Research output: Chapter in Book/Report/Conference proceeding › Conference contribution

Colin Cooper, Tomasz Radzik, Nicolás Rivera, Takeharu Shiraga

Original language | English |
---|---|

Title of host publication | 31st International Symposium on Distributed Computing, DISC 2017 |

Publisher | Schloss Dagstuhl- Leibniz-Zentrum fur Informatik GmbH, Dagstuhl Publishing |

Volume | 91 |

ISBN (Electronic) | 9783959770538 |

DOIs | |

Publication status | E-pub ahead of print - 17 Oct 2017 |

Event | 31st International Symposium on Distributed Computing, DISC 2017 - Vienna, Austria Duration: 16 Oct 2017 → 20 Oct 2017 |

Conference | 31st International Symposium on Distributed Computing, DISC 2017 |
---|---|

Country | Austria |

City | Vienna |

Period | 16/10/2017 → 20/10/2017 |

**Fast plurality consensus in_COOPER_Published2017_GOLD VoR (CC BY)**Fast_plurality_consensus_in_COOPER_Published2017_GOLD_VoR_CC_BY_.pdf, 523 KB, application/pdf

13/11/2017

Final published version

CC BY

In a voting process on a graph vertices revise their opinions in a distributed way based on the opinions of nearby vertices. The voting completes when the vertices reach consensus, that is, they all have the same opinion. The classic example is synchronous pull voting where at each step, each vertex adopts the opinion of a random neighbour. This very simple process, however, can be slow and the final opinion is not necessarily the one with the initial largest support. It was shown earlier that if there are initially only two opposing opinions, then both these drawbacks can be overcome by a synchronous two-sample voting, in which at each step each vertex considers its own opinion and the opinions of two random neighbours. If there are initially three or more opinions, a problem arises when there is no clear majority. One class of opinions may be largest (the plurality opinion), although its total size is less than that of two other opinions put together. We analyse the performance of the two-sample voting on d-regular graphs for this case. We show that, if the difference between the initial sizes A_{1} and A_{2} of the largest and second largest opinions is at least Cn max{ √ (log n)/A_{1}, λ}, then the largest opinion wins in O((n log n)/A_{1}) steps with high probability. Here C is a suitable constant and is the absolute second eigenvalue of transition matrix P = Adj(G)/d of a simple random walk on the graph G. Our bound generalizes the results of Becchetti et al. [SPAA 2014] for the related three-sample voting process on complete graphs. Our bound implies that if λ = o(1), then the two-sample voting can consistently converge to the largest opinion, even if A_{1}-A_{2} = o(n). If λ is constant, we show that the case A_{1} -A_{2} = o(n) can be dealt with by sampling using short random walks. Finally, we give a simple and efficient push voting algorithm for the case when there are a number of large opinions and any of them is acceptable as the final winning opinion.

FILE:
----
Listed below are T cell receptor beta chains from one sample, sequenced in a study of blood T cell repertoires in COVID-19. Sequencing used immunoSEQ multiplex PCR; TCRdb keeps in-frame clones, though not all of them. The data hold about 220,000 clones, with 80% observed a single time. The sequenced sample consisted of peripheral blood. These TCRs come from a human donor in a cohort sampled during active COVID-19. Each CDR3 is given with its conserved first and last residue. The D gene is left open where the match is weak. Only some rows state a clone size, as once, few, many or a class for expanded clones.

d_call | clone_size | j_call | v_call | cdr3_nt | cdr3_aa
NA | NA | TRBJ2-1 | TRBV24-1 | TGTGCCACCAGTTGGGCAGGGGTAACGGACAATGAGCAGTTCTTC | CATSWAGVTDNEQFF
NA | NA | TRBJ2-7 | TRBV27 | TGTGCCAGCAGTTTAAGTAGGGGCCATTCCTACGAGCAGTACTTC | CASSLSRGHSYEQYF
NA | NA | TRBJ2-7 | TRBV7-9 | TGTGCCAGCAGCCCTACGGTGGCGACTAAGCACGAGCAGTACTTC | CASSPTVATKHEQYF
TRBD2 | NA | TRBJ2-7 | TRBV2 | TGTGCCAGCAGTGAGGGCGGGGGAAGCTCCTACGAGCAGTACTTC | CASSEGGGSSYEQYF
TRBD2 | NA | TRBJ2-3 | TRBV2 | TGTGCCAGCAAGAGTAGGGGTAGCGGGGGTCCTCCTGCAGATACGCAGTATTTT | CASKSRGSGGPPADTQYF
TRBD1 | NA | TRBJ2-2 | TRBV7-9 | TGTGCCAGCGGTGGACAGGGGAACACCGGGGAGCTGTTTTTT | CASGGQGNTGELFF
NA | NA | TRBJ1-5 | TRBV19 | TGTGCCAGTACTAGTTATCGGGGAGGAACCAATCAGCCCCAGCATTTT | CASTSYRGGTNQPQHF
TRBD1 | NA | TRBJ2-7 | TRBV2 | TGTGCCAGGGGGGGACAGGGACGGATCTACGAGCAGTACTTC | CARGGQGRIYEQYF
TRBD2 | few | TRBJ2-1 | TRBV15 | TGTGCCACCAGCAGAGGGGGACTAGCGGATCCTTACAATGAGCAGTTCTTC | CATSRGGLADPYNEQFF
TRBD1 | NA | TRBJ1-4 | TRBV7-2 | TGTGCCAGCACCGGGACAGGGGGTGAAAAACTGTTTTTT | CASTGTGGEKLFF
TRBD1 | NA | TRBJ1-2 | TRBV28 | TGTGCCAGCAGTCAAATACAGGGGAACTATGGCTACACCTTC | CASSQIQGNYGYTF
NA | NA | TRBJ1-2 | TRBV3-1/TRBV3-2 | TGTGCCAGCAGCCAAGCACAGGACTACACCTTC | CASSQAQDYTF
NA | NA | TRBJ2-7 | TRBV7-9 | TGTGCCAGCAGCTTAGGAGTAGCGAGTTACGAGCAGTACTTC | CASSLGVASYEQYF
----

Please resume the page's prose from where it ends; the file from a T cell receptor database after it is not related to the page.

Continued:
No data available

King's College London - Homepage

© 2018 King's College London | Strand | London WC2R 2LS | England | United Kingdom | Tel +44 (0)20 7836 5454